He goes on to ask us to follow the teachings of the Buddha and to “not kill life” and admonishes us to “not steal” which means not to rape the earth by deforestation. He writes, “The mountain suffers when you clear cut it. Clear cutting is stealing the habitat of the animals that live on the mountain (page 91).”[2]

Our voices need to be heard in our Zen centers, our churches, our mosques, our synagogues, our schools, and our town halls. We need to pray for the earth and the people in it who wish to take what it has for profits and personal greed. It is our job to be a voice for the voiceless through prayers, and petitions, and rallies and sitting, and rescuing, and supporting environmental organizations with our time, talents and treasures. There is only one Earth and we need to leave it habitable for our children and grandchildren and theirs.

Unity has an entire pamphlet “Earth Blessings Prayers for Our Planet.” I hope you will take the time to go to this link and check it out. I’ve shared the section on “Stewardship” with you below.

We are good to Earth, our home, and Earth blesses us with good. [Affirmation]

We are caregivers of this wondrous planet. In awe of the sapphires of the sky, the emeralds and sienna’s of the ground, the sunlit horizons at dawn and dusk, we know God is present within our radiant world. With reverence, we are committed to its stewardship. As residents of Earth, we care for its components—the air, the soil, the water. We respect our plant life—the rooted, the floating, the climbing. We wisely use abundant gifts—yields of crops and vegetation, products of minerals. We give thanks for present and future resources of Earth as they are discovered, maintained, and utilized with care. We bless this precious place, for it is also the home of generations to come. We are good to Earth, our home, and Earth blesses us with good (page 6).[3]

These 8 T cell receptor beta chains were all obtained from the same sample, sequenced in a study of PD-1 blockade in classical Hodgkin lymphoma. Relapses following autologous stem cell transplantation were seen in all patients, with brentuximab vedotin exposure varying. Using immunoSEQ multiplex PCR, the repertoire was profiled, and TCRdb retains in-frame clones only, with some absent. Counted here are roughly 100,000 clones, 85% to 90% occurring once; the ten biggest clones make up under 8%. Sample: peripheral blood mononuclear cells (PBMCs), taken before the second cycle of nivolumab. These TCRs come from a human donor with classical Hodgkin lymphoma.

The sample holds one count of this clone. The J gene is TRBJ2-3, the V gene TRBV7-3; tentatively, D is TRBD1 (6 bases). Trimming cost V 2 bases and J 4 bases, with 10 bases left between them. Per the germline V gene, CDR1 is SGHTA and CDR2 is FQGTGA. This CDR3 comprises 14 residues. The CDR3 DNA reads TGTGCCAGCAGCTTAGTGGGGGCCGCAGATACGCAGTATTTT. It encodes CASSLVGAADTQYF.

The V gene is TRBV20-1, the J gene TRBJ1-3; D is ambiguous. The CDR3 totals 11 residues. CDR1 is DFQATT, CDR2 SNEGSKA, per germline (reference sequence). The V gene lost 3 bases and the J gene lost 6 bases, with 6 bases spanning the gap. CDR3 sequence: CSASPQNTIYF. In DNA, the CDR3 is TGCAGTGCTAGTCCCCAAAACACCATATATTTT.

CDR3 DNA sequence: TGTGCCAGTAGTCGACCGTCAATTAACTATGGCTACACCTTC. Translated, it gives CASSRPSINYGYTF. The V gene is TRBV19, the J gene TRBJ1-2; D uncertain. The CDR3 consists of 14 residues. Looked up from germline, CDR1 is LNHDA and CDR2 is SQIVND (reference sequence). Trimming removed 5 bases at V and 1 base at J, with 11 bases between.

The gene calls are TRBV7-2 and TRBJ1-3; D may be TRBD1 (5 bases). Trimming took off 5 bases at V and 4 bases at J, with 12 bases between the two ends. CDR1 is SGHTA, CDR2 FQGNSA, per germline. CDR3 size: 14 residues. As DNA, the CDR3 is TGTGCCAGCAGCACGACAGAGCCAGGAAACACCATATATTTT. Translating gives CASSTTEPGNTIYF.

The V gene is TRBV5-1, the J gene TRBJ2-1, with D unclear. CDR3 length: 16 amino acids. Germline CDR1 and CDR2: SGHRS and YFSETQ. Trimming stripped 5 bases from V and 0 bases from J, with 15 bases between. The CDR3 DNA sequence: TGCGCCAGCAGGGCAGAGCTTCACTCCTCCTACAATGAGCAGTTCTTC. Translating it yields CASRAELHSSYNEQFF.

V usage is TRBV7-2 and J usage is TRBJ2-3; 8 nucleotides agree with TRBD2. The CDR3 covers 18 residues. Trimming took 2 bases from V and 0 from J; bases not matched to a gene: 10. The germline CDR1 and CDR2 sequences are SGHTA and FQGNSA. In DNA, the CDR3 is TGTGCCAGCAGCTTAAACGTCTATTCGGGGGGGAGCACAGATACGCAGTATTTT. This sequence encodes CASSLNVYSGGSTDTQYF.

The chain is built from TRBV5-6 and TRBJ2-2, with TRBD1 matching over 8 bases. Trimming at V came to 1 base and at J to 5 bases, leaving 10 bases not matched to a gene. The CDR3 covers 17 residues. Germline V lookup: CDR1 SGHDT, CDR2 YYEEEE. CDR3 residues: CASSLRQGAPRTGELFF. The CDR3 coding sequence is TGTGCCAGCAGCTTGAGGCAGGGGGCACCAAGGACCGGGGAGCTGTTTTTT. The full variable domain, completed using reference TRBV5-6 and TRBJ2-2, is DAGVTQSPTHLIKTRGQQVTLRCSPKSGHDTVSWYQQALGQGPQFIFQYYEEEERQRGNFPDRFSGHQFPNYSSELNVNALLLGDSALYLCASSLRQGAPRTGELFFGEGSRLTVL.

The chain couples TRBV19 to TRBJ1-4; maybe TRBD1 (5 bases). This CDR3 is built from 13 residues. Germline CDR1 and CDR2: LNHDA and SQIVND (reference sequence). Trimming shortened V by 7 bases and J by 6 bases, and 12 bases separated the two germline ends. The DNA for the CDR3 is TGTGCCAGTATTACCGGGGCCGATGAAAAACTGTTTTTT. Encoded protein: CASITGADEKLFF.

Ask yourself these questions: Where does the earth end and where do I begin? What can I do to help? When will I start?

Let me know how you are doing with your answers!

In gassho,

ingassho

Shokai

 

[1] John Daido Loori (2007) Teachings of the Earth: Zen and the Environment. Shambala: Boston & London

[2] Ibid.

[3] Earth Blessings Prayers for Our Planet, Unity: Unity Village, MO http://www.unity.org

 

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John Daido Loori has written the most wonderful book on Teachings of the Earth: Zen and the Environment.  I am sharing with you two paragraphs from it on this Earth Day 2015.  I hope that his words will encourage you to be a proactive practitioner supporting the environment and this little blue dot in the universe on which we live, play, and love.  In gassho, Shokai

The Buddhist precepts are a teaching on how to live our lives in harmony with the totality of the universe.  When we look at the precepts, we normally think of them in terms of people.  Indeed, most of the moral and ethical teachings of the great religions address relationships among people.  But these precepts do not exclusively pertain to the human realm.  They are talking about the whole universe, and we need to see them from that perspective if we are to benefit from what they have to offer and begin healing the rift between ourselves and the universe.

The Three Pure Precepts, Not creating evil, Practicing good, and Actualizing good for others, are a definition of harmony in an inherently perfect universe, a universe that is totally interpenetrated, codependent, and mutually arising.  But the question is: How do we accomplish that perfection? The Ten Grave Precepts point that out.  Looking at the Ten Grave Precepts in terms of how we relate to our environment is a step in the direction of appreciating the continuous, subtle, and vital role we play in the well-being of this planet–a beginning of taking responsibility for the whole catastrophe (pages 89-90).